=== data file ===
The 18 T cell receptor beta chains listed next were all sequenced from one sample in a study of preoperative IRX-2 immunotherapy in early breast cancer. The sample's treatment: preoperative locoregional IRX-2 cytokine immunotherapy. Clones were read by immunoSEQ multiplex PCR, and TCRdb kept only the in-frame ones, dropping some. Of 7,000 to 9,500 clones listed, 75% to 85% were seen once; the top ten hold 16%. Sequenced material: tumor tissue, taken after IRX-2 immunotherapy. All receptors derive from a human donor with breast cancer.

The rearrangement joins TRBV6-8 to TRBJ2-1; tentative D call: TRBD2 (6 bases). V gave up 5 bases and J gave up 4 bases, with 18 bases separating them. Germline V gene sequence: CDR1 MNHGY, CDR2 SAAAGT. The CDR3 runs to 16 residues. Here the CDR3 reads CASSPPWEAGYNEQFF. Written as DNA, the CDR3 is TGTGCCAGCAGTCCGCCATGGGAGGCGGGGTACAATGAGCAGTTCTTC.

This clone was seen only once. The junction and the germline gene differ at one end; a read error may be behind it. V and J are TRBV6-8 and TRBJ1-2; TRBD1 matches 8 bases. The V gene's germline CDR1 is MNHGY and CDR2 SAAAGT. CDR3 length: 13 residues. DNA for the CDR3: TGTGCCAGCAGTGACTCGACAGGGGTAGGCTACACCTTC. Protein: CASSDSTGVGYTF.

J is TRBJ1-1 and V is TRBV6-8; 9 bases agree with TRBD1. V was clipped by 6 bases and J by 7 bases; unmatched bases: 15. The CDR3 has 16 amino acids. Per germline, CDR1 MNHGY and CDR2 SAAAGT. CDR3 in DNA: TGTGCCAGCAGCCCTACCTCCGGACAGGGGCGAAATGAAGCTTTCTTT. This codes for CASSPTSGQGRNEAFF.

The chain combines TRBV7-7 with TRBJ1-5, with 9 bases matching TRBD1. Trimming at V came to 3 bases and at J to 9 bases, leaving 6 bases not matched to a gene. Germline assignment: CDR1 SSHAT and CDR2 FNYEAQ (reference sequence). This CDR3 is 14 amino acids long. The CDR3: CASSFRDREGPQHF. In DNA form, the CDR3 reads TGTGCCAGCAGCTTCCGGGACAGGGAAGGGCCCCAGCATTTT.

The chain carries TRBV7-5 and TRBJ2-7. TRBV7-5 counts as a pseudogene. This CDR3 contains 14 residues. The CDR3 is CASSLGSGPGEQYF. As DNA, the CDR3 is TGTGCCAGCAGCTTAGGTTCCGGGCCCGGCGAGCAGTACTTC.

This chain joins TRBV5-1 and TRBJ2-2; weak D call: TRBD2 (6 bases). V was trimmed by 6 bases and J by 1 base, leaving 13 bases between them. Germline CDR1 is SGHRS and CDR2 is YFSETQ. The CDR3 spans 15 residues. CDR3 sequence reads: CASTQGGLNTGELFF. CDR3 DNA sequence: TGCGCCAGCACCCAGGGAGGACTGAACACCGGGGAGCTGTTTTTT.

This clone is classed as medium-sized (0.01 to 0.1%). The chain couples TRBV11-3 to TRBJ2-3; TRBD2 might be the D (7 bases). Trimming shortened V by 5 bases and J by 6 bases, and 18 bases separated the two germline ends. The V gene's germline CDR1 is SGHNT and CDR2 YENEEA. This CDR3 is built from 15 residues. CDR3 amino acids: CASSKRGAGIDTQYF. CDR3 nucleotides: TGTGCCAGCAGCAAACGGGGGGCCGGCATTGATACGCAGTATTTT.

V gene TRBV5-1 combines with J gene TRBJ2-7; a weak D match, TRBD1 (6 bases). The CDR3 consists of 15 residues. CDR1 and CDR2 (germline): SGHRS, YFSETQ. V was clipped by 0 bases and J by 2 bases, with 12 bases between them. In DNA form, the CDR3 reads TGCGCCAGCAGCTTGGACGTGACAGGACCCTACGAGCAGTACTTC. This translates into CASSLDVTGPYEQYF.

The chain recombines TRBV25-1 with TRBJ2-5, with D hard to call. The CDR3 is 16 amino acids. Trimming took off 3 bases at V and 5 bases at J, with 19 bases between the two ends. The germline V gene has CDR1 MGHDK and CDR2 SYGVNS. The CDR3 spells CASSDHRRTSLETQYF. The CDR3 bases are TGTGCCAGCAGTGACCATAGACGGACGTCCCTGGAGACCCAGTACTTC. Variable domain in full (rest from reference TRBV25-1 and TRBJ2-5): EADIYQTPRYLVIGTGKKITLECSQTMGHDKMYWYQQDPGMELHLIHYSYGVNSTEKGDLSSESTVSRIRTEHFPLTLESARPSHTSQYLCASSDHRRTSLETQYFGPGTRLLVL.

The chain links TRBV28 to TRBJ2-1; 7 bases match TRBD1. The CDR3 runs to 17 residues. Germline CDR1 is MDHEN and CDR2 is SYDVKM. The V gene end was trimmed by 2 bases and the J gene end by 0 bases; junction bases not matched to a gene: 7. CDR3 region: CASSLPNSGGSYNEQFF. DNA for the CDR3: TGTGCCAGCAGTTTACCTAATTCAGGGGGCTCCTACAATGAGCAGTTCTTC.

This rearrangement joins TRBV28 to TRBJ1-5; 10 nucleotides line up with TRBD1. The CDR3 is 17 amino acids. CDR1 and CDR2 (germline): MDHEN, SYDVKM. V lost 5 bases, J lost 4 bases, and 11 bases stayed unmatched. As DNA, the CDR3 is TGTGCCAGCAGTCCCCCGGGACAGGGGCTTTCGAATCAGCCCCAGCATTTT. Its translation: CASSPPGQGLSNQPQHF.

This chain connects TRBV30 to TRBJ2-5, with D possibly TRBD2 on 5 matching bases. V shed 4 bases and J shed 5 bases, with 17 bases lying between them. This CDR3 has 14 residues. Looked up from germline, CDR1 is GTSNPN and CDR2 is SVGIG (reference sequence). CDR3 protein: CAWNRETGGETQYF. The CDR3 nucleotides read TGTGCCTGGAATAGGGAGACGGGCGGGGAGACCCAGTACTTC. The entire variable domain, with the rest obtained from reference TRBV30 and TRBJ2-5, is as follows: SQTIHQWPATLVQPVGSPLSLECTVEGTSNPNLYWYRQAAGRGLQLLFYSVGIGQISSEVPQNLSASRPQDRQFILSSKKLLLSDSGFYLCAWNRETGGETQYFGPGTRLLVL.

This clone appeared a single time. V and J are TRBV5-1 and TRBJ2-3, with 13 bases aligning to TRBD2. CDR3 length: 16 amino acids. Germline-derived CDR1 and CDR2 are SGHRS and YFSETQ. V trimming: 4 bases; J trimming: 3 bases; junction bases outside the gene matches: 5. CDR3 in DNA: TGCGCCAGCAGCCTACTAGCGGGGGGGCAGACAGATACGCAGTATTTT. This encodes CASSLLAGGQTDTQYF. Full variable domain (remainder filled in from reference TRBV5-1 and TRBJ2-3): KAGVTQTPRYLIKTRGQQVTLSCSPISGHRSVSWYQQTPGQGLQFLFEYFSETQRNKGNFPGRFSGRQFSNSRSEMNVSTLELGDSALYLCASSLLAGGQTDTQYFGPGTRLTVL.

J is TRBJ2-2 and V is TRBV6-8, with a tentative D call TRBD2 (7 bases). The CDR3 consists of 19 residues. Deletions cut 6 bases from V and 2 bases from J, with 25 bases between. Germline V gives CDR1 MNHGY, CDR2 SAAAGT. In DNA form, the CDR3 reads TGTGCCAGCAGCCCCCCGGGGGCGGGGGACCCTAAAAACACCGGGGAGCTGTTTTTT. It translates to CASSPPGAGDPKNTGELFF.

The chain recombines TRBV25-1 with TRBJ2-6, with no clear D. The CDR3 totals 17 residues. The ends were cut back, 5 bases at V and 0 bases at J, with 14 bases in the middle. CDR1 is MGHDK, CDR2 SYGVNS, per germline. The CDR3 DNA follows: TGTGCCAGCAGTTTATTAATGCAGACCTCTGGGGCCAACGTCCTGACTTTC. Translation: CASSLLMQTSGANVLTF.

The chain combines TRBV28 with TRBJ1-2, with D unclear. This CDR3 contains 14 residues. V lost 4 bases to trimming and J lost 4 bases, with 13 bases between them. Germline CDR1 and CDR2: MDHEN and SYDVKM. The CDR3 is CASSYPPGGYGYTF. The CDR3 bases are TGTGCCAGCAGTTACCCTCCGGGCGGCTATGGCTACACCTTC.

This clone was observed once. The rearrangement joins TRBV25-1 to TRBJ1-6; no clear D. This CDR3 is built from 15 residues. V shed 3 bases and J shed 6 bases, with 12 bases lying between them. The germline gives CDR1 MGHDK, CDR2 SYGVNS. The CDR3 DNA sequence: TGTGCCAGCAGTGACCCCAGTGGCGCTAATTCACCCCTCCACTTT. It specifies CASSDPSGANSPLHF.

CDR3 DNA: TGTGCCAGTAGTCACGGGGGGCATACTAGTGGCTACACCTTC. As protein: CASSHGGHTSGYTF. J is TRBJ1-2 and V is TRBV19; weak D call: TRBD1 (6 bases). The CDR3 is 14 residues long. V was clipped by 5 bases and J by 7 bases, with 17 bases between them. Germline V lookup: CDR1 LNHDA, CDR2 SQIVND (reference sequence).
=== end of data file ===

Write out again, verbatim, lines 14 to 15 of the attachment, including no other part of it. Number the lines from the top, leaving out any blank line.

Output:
This clone appeared a single time. V and J are TRBV5-1 and TRBJ2-3, with 13 bases aligning to TRBD2. CDR3 length: 16 amino acids. Germline-derived CDR1 and CDR2 are SGHRS and YFSETQ. V trimming: 4 bases; J trimming: 3 bases; junction bases outside the gene matches: 5. CDR3 in DNA: TGCGCCAGCAGCCTACTAGCGGGGGGGCAGACAGATACGCAGTATTTT. This encodes CASSLLAGGQTDTQYF. Full variable domain (remainder filled in from reference TRBV5-1 and TRBJ2-3): KAGVTQTPRYLIKTRGQQVTLSCSPISGHRSVSWYQQTPGQGLQFLFEYFSETQRNKGNFPGRFSGRQFSNSRSEMNVSTLELGDSALYLCASSLLAGGQTDTQYFGPGTRLTVL.

J is TRBJ2-2 and V is TRBV6-8, with a tentative D call TRBD2 (7 bases). The CDR3 consists of 19 residues. Deletions cut 6 bases from V and 2 bases from J, with 25 bases between. Germline V gives CDR1 MNHGY, CDR2 SAAAGT. In DNA form, the CDR3 reads TGTGCCAGCAGCCCCCCGGGGGCGGGGGACCCTAAAAACACCGGGGAGCTGTTTTTT. It translates to CASSPPGAGDPKNTGELFF.